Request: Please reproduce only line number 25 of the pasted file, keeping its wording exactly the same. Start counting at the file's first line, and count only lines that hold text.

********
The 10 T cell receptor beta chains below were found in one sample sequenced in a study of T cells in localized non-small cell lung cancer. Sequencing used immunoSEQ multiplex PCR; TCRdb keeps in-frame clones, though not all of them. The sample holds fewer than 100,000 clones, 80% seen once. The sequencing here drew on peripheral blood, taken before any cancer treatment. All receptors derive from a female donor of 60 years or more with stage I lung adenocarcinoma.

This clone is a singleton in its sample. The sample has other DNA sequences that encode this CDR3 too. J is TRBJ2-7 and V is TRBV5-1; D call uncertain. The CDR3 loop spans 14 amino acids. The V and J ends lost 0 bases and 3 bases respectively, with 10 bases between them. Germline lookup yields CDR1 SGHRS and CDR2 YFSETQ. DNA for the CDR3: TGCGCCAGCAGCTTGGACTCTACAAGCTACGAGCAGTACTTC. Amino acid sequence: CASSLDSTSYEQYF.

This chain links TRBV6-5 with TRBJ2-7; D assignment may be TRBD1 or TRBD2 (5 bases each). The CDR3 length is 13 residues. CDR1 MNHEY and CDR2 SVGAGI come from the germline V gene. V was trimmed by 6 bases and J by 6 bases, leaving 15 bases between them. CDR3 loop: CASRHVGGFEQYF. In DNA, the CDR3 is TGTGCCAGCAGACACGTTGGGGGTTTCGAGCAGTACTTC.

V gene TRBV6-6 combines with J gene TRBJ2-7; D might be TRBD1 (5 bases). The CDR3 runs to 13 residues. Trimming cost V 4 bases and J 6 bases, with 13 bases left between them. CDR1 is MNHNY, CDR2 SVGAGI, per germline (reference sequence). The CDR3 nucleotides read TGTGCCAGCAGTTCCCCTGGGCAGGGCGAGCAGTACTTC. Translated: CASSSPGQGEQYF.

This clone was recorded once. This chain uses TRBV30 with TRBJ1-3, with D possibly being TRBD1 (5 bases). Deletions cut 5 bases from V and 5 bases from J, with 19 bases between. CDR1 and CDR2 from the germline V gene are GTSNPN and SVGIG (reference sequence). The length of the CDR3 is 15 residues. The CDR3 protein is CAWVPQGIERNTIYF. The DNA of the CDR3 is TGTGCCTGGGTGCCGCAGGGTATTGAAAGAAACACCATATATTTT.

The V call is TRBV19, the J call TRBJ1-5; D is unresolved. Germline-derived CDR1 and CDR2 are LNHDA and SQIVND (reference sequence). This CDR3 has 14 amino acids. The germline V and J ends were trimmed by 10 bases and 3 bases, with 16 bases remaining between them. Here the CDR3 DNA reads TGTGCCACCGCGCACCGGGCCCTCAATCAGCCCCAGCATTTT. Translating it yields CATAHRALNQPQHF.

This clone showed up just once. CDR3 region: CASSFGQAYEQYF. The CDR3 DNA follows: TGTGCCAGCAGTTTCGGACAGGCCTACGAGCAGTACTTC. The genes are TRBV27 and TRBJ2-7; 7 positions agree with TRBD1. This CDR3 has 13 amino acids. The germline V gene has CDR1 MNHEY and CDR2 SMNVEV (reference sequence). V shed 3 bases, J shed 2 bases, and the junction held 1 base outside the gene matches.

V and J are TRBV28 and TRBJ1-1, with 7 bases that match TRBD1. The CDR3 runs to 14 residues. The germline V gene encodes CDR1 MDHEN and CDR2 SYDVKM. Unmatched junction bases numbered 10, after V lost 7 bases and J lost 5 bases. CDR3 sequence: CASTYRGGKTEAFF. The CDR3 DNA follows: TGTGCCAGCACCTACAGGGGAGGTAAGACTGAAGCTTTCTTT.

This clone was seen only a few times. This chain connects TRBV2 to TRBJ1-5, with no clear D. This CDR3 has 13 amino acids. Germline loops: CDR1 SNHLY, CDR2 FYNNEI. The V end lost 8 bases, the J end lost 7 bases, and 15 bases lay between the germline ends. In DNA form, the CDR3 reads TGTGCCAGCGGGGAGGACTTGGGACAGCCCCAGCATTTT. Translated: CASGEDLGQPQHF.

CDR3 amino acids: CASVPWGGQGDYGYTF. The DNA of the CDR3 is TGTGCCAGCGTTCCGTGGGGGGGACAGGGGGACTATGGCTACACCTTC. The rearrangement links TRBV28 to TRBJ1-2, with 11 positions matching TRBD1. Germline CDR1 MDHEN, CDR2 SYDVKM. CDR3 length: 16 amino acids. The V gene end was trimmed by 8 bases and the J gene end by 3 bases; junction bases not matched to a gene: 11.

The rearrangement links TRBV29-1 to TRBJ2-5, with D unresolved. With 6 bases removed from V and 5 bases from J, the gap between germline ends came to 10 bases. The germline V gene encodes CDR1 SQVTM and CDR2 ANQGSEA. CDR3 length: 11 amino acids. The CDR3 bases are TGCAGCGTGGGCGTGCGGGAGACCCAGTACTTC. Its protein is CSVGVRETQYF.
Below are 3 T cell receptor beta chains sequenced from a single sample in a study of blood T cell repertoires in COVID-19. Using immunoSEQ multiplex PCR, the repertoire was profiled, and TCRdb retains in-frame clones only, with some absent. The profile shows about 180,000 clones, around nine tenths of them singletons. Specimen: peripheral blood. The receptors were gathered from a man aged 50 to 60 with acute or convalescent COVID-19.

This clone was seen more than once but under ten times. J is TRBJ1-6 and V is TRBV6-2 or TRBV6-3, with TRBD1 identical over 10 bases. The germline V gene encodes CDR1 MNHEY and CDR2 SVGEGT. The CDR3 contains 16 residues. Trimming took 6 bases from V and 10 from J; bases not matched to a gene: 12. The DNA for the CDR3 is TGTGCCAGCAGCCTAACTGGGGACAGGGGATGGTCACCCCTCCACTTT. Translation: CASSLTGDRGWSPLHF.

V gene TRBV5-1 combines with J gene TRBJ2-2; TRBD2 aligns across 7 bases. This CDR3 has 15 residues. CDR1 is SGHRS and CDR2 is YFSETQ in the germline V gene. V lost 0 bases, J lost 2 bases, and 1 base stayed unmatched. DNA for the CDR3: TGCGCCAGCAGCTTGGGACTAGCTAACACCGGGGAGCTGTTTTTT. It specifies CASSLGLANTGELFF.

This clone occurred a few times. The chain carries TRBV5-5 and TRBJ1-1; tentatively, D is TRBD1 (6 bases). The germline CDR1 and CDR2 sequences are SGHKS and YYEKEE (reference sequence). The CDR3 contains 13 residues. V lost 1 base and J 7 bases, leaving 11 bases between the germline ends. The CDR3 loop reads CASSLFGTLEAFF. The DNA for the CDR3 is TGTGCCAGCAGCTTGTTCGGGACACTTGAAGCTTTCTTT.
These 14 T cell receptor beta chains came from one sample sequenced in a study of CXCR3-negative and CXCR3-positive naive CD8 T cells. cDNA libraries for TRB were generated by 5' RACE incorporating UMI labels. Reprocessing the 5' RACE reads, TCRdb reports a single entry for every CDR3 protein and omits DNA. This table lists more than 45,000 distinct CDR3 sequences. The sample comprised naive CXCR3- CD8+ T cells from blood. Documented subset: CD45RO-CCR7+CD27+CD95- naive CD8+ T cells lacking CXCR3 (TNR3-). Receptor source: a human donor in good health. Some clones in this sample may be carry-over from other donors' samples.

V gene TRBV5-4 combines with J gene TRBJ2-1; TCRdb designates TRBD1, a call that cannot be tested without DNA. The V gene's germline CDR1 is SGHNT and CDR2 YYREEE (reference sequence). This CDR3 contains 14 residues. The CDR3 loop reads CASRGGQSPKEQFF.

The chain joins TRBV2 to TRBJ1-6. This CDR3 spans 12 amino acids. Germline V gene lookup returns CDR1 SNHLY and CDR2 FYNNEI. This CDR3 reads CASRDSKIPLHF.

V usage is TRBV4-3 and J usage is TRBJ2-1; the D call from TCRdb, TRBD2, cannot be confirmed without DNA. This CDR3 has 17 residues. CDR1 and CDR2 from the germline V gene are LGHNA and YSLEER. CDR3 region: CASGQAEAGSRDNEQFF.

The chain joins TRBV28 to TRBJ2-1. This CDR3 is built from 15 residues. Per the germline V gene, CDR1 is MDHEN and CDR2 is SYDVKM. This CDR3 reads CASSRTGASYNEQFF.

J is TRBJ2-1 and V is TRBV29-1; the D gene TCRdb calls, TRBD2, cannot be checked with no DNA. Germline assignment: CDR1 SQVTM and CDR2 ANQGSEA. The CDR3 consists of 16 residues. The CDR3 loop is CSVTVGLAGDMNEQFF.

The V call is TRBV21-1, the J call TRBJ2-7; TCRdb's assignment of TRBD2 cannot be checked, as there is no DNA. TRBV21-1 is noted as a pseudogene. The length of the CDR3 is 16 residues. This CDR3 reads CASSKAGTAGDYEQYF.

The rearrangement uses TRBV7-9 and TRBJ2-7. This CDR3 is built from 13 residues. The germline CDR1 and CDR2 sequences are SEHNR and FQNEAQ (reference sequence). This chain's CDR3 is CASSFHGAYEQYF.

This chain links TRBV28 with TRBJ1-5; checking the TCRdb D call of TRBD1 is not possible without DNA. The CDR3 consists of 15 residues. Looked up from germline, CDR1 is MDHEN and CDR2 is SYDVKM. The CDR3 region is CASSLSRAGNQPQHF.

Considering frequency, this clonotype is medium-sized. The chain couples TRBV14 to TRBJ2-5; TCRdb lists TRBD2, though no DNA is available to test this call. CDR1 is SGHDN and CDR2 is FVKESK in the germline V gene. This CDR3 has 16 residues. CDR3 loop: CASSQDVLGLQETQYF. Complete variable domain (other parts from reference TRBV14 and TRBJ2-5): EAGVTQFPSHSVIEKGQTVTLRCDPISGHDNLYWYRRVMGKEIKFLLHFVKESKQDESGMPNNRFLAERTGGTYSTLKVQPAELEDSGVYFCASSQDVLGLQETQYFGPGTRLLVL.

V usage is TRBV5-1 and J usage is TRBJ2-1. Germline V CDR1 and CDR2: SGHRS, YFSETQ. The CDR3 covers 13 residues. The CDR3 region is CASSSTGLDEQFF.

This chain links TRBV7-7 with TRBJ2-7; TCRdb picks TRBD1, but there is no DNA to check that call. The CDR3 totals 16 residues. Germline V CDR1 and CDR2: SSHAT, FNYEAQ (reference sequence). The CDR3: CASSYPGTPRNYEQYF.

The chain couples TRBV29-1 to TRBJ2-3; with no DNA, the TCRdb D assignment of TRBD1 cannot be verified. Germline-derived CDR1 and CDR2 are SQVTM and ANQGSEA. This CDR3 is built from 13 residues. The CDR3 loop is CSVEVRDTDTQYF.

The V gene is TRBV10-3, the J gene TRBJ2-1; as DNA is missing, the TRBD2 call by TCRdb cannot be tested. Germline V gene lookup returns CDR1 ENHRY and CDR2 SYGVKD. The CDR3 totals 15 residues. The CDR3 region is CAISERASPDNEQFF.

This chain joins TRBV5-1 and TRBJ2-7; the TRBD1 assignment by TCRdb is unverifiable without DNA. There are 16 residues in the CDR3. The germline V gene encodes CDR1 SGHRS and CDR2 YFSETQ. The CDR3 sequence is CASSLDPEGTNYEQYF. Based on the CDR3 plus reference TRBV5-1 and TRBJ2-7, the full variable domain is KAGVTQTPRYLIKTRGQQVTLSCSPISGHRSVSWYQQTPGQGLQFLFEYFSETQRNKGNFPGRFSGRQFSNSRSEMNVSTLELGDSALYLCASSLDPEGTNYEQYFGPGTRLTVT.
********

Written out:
Considering frequency, this clonotype is medium-sized. The chain couples TRBV14 to TRBJ2-5; TCRdb lists TRBD2, though no DNA is available to test this call. CDR1 is SGHDN and CDR2 is FVKESK in the germline V gene. This CDR3 has 16 residues. CDR3 loop: CASSQDVLGLQETQYF. Complete variable domain (other parts from reference TRBV14 and TRBJ2-5): EAGVTQFPSHSVIEKGQTVTLRCDPISGHDNLYWYRRVMGKEIKFLLHFVKESKQDESGMPNNRFLAERTGGTYSTLKVQPAELEDSGVYFCASSQDVLGLQETQYFGPGTRLLVL.